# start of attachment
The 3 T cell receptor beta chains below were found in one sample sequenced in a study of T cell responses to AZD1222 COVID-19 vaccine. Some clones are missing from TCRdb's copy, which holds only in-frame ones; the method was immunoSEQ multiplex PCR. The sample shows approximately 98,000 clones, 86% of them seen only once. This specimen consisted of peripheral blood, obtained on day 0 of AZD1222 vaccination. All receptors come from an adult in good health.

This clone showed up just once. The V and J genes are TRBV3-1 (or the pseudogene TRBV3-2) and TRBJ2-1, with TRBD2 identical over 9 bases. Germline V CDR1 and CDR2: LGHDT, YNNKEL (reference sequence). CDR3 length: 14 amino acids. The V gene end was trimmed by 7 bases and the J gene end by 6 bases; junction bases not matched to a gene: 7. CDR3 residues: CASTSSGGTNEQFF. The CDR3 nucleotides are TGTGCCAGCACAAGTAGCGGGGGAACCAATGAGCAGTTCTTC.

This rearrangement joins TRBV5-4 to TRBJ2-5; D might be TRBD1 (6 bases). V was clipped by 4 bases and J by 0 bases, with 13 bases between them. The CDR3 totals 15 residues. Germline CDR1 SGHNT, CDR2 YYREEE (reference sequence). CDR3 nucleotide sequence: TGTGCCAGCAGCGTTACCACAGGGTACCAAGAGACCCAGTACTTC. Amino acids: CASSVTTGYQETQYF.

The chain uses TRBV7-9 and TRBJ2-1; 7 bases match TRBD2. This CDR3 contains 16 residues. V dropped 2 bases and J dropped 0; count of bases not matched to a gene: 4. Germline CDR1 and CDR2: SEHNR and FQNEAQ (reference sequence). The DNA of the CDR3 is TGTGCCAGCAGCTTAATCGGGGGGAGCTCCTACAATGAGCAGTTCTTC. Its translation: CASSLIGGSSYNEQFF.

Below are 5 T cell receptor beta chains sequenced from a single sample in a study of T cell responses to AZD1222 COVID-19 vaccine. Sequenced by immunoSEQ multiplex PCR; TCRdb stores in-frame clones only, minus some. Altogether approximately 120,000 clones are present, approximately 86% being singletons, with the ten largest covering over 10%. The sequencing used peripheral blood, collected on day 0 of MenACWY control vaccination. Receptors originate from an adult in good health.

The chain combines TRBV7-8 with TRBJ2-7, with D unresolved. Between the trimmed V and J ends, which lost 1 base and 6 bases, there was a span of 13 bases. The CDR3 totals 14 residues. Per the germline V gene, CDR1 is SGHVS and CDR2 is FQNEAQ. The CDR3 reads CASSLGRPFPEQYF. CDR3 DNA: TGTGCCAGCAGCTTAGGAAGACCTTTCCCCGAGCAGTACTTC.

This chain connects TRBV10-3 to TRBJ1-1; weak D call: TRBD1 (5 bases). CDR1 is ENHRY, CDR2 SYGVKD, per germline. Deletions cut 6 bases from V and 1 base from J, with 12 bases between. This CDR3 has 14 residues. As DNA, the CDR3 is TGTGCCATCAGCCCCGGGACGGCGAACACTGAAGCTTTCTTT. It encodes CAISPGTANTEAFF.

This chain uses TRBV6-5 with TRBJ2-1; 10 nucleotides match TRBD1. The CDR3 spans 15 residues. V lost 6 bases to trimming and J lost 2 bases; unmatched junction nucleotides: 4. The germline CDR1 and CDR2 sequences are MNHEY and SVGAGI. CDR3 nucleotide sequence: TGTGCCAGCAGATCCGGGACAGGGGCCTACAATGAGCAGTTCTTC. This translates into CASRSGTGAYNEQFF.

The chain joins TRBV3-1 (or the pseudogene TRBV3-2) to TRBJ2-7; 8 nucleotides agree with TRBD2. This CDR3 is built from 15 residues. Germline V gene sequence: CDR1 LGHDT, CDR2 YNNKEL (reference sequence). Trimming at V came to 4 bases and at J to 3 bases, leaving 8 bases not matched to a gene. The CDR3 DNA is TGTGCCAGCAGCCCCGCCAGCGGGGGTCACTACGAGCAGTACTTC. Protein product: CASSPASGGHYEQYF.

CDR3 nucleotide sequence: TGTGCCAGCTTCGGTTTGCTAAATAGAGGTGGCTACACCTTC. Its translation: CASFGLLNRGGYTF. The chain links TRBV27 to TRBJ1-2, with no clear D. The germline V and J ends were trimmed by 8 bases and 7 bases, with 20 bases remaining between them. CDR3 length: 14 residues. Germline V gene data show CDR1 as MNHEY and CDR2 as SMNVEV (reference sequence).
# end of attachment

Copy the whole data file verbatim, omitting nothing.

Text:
The 3 T cell receptor beta chains below were found in one sample sequenced in a study of T cell responses to AZD1222 COVID-19 vaccine. Some clones are missing from TCRdb's copy, which holds only in-frame ones; the method was immunoSEQ multiplex PCR. The sample shows approximately 98,000 clones, 86% of them seen only once. This specimen consisted of peripheral blood, obtained on day 0 of AZD1222 vaccination. All receptors come from an adult in good health.

This clone showed up just once. The V and J genes are TRBV3-1 (or the pseudogene TRBV3-2) and TRBJ2-1, with TRBD2 identical over 9 bases. Germline V CDR1 and CDR2: LGHDT, YNNKEL (reference sequence). CDR3 length: 14 amino acids. The V gene end was trimmed by 7 bases and the J gene end by 6 bases; junction bases not matched to a gene: 7. CDR3 residues: CASTSSGGTNEQFF. The CDR3 nucleotides are TGTGCCAGCACAAGTAGCGGGGGAACCAATGAGCAGTTCTTC.

This rearrangement joins TRBV5-4 to TRBJ2-5; D might be TRBD1 (6 bases). V was clipped by 4 bases and J by 0 bases, with 13 bases between them. The CDR3 totals 15 residues. Germline CDR1 SGHNT, CDR2 YYREEE (reference sequence). CDR3 nucleotide sequence: TGTGCCAGCAGCGTTACCACAGGGTACCAAGAGACCCAGTACTTC. Amino acids: CASSVTTGYQETQYF.

The chain uses TRBV7-9 and TRBJ2-1; 7 bases match TRBD2. This CDR3 contains 16 residues. V dropped 2 bases and J dropped 0; count of bases not matched to a gene: 4. Germline CDR1 and CDR2: SEHNR and FQNEAQ (reference sequence). The DNA of the CDR3 is TGTGCCAGCAGCTTAATCGGGGGGAGCTCCTACAATGAGCAGTTCTTC. Its translation: CASSLIGGSSYNEQFF.

Below are 5 T cell receptor beta chains sequenced from a single sample in a study of T cell responses to AZD1222 COVID-19 vaccine. Sequenced by immunoSEQ multiplex PCR; TCRdb stores in-frame clones only, minus some. Altogether approximately 120,000 clones are present, approximately 86% being singletons, with the ten largest covering over 10%. The sequencing used peripheral blood, collected on day 0 of MenACWY control vaccination. Receptors originate from an adult in good health.

The chain combines TRBV7-8 with TRBJ2-7, with D unresolved. Between the trimmed V and J ends, which lost 1 base and 6 bases, there was a span of 13 bases. The CDR3 totals 14 residues. Per the germline V gene, CDR1 is SGHVS and CDR2 is FQNEAQ. The CDR3 reads CASSLGRPFPEQYF. CDR3 DNA: TGTGCCAGCAGCTTAGGAAGACCTTTCCCCGAGCAGTACTTC.

This chain connects TRBV10-3 to TRBJ1-1; weak D call: TRBD1 (5 bases). CDR1 is ENHRY, CDR2 SYGVKD, per germline. Deletions cut 6 bases from V and 1 base from J, with 12 bases between. This CDR3 has 14 residues. As DNA, the CDR3 is TGTGCCATCAGCCCCGGGACGGCGAACACTGAAGCTTTCTTT. It encodes CAISPGTANTEAFF.

This chain uses TRBV6-5 with TRBJ2-1; 10 nucleotides match TRBD1. The CDR3 spans 15 residues. V lost 6 bases to trimming and J lost 2 bases; unmatched junction nucleotides: 4. The germline CDR1 and CDR2 sequences are MNHEY and SVGAGI. CDR3 nucleotide sequence: TGTGCCAGCAGATCCGGGACAGGGGCCTACAATGAGCAGTTCTTC. This translates into CASRSGTGAYNEQFF.

The chain joins TRBV3-1 (or the pseudogene TRBV3-2) to TRBJ2-7; 8 nucleotides agree with TRBD2. This CDR3 is built from 15 residues. Germline V gene sequence: CDR1 LGHDT, CDR2 YNNKEL (reference sequence). Trimming at V came to 4 bases and at J to 3 bases, leaving 8 bases not matched to a gene. The CDR3 DNA is TGTGCCAGCAGCCCCGCCAGCGGGGGTCACTACGAGCAGTACTTC. Protein product: CASSPASGGHYEQYF.

CDR3 nucleotide sequence: TGTGCCAGCTTCGGTTTGCTAAATAGAGGTGGCTACACCTTC. Its translation: CASFGLLNRGGYTF. The chain links TRBV27 to TRBJ1-2, with no clear D. The germline V and J ends were trimmed by 8 bases and 7 bases, with 20 bases remaining between them. CDR3 length: 14 residues. Germline V gene data show CDR1 as MNHEY and CDR2 as SMNVEV (reference sequence).